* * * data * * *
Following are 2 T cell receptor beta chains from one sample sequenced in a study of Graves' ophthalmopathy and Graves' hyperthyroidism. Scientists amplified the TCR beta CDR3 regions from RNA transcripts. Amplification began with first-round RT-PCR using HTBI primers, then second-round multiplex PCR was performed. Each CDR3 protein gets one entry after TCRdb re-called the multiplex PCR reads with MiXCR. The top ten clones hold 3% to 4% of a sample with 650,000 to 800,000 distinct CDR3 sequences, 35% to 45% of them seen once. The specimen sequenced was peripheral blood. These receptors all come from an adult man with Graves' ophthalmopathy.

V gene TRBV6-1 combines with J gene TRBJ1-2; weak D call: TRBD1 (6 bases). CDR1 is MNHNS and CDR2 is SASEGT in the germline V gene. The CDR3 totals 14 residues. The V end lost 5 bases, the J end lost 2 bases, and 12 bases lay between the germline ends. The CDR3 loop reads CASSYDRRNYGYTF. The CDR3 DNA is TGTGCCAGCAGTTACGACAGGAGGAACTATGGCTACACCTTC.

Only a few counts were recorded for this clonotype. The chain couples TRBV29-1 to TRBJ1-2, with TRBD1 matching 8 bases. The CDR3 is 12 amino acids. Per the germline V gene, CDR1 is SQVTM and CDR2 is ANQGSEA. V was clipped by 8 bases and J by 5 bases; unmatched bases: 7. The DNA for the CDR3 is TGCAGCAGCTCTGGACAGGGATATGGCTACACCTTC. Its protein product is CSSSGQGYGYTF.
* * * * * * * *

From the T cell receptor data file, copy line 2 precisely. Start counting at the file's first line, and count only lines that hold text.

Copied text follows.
V gene TRBV6-1 combines with J gene TRBJ1-2; weak D call: TRBD1 (6 bases). CDR1 is MNHNS and CDR2 is SASEGT in the germline V gene. The CDR3 totals 14 residues. The V end lost 5 bases, the J end lost 2 bases, and 12 bases lay between the germline ends. The CDR3 loop reads CASSYDRRNYGYTF. The CDR3 DNA is TGTGCCAGCAGTTACGACAGGAGGAACTATGGCTACACCTTC.